Subject: Geometry

Geometry

What is Geometry?

Wikipedia defines Geometry as "a part of mathematics concerned with questions of size, shape, relative position of figures, and properties of space." Famous mathematicians such as Euclid (who created Euclidean Geometry), and Descartes (created the Cartesian Coordinate System), furthered the advancement of knowledge in the field of Geometry.

In the beginning Geometry could be used to measure the lengths between cities, the area of ones land, the volume of a necessary construction material. Later, more advanced forms were used in the field of astronomy and mapping the positions of stars and planets. Geometry advanced even further to become one of the building blocks of calculus in the 17th century. In modern times, Algebro-geometric methods are used in particle physics (i.e. String Theory).

Okay, can you throw me a bone here, I need an Example..

It's 5000 BC, and you've just been commissioned to build a rather large and in charge pyramid for your pharaoh. The first step is for you to determine how much limestone you will need to have shipped up river from the quarry to build your glorious pyramid. You know the base of the pyramid needs to be big, very big, for your pharaoh to be pleased. You decide that if the base is 600 ft on each side and 400 ft tall, there wouldn't be another structure withing 100 miles that could trump this grand structure. But how much limestone would a structure of that size need to be?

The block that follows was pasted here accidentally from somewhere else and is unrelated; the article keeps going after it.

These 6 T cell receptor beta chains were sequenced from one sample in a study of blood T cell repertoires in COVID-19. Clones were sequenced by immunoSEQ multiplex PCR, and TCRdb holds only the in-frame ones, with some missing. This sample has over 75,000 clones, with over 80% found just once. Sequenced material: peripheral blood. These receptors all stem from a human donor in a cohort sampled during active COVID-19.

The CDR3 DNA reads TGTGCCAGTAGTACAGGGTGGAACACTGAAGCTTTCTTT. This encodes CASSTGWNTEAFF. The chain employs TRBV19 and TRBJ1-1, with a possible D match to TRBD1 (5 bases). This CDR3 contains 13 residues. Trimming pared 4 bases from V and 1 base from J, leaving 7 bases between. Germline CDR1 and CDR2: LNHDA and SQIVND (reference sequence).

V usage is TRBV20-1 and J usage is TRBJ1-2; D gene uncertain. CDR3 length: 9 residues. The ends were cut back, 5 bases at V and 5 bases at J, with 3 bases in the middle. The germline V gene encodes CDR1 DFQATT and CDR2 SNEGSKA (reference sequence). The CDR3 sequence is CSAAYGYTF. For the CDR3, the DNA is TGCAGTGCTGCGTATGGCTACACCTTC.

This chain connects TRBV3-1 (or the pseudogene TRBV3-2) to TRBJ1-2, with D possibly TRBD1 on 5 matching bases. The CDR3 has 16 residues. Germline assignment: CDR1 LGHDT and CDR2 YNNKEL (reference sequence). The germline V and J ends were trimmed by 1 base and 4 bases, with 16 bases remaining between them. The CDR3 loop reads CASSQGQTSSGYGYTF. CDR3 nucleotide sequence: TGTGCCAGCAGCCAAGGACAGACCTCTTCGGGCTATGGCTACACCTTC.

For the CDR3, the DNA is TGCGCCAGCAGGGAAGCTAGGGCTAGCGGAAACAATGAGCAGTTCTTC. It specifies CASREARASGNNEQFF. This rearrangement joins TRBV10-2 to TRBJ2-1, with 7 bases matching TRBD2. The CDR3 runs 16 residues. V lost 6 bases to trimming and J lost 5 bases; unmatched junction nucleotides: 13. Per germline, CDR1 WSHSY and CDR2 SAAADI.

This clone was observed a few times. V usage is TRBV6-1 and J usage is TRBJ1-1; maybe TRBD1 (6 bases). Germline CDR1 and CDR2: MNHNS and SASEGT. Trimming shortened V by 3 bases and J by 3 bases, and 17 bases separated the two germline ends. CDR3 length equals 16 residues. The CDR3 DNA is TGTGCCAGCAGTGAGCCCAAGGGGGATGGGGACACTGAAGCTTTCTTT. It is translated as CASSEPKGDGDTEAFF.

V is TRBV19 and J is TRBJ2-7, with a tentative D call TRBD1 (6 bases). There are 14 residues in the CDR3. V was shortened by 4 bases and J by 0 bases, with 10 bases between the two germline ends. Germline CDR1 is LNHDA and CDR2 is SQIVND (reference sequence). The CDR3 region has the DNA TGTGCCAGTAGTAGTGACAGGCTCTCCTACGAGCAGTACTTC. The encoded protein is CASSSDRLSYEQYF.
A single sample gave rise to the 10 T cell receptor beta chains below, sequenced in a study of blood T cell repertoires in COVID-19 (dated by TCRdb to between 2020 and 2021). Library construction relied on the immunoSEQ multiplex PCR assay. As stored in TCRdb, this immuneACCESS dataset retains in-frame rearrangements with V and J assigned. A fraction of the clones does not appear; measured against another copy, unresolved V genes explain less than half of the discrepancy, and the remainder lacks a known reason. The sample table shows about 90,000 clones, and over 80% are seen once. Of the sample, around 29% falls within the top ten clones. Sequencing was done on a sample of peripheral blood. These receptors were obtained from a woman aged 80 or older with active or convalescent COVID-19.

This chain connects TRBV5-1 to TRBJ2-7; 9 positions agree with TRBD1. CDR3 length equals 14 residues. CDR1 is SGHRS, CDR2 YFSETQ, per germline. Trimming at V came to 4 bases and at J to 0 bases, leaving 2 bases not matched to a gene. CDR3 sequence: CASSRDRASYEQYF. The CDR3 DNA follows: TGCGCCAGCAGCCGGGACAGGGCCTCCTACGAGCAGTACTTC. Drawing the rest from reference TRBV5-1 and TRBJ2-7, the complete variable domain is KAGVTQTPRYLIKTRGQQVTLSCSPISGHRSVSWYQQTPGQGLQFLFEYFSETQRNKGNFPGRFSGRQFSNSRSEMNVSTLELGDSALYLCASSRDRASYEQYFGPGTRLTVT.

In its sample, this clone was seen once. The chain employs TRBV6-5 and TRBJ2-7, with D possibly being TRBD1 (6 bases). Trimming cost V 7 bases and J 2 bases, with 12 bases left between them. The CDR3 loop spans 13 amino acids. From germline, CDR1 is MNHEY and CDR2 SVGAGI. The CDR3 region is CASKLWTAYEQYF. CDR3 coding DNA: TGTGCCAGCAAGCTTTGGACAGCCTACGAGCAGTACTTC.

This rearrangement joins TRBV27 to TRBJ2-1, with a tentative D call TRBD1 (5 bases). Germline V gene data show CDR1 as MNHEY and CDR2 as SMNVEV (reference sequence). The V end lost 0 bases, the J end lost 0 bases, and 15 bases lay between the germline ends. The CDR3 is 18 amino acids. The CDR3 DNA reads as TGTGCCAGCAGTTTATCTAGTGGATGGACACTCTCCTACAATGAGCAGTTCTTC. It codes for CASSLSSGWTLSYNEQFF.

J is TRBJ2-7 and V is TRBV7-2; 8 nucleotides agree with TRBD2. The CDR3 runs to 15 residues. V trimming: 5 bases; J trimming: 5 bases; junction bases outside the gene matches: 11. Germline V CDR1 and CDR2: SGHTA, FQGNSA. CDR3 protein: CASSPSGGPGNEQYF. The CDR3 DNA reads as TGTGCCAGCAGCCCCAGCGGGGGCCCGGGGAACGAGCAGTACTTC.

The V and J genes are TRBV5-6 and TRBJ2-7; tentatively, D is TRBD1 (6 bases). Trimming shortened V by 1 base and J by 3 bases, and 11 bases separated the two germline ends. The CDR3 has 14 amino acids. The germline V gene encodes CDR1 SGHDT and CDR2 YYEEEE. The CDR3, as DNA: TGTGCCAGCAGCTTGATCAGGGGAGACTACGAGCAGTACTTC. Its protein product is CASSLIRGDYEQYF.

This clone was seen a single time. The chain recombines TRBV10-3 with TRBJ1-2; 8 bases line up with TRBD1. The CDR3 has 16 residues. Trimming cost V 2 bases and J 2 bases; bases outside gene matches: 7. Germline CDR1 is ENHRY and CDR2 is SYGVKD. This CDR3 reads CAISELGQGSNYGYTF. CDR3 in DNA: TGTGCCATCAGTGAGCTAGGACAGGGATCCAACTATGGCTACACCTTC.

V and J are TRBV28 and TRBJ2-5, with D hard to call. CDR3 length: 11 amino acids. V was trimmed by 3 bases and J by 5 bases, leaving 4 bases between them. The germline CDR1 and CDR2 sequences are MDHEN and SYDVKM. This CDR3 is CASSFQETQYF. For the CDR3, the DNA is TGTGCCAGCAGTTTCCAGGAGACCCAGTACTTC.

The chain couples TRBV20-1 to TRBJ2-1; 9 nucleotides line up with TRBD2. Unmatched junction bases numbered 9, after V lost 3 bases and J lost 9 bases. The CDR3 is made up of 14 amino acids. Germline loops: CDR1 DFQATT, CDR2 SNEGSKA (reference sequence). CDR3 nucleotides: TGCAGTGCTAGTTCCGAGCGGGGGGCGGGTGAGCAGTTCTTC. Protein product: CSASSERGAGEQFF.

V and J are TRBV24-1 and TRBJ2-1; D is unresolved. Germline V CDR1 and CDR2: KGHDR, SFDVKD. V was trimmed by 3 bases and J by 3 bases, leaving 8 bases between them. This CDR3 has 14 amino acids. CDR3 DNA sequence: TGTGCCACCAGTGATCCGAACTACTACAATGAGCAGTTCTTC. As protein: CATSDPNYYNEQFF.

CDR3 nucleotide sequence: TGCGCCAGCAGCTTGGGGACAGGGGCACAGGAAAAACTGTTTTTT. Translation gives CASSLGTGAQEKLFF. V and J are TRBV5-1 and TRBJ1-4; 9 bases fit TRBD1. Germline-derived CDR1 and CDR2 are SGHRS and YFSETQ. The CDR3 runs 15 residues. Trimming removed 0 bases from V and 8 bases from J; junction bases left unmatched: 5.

Well your local geometry teacher has instructed you that the volume of a pyramid is the area of the base time the height divided by 3, or:

Area_{base}*height\over3

And now you can put your order in for 600 ft * 600 ft * 400 ft / 3 = 48,000,000 ft3 of limestone.

I get it! Teach me more!

Below is an intimidating list of all areas of Geometry; don't sweat it if this looks like a foreign language. Take the topics one at a time (they start with the basics and get more difficult the further along you get), and you may find the subjects build upon one another, just like your teachers explained in every math class you've ever taken.

You can rely on your knowledge from past math courses, or you can browse the collection within the math^2 website to help brush up on any related subject matter. Let's get started!!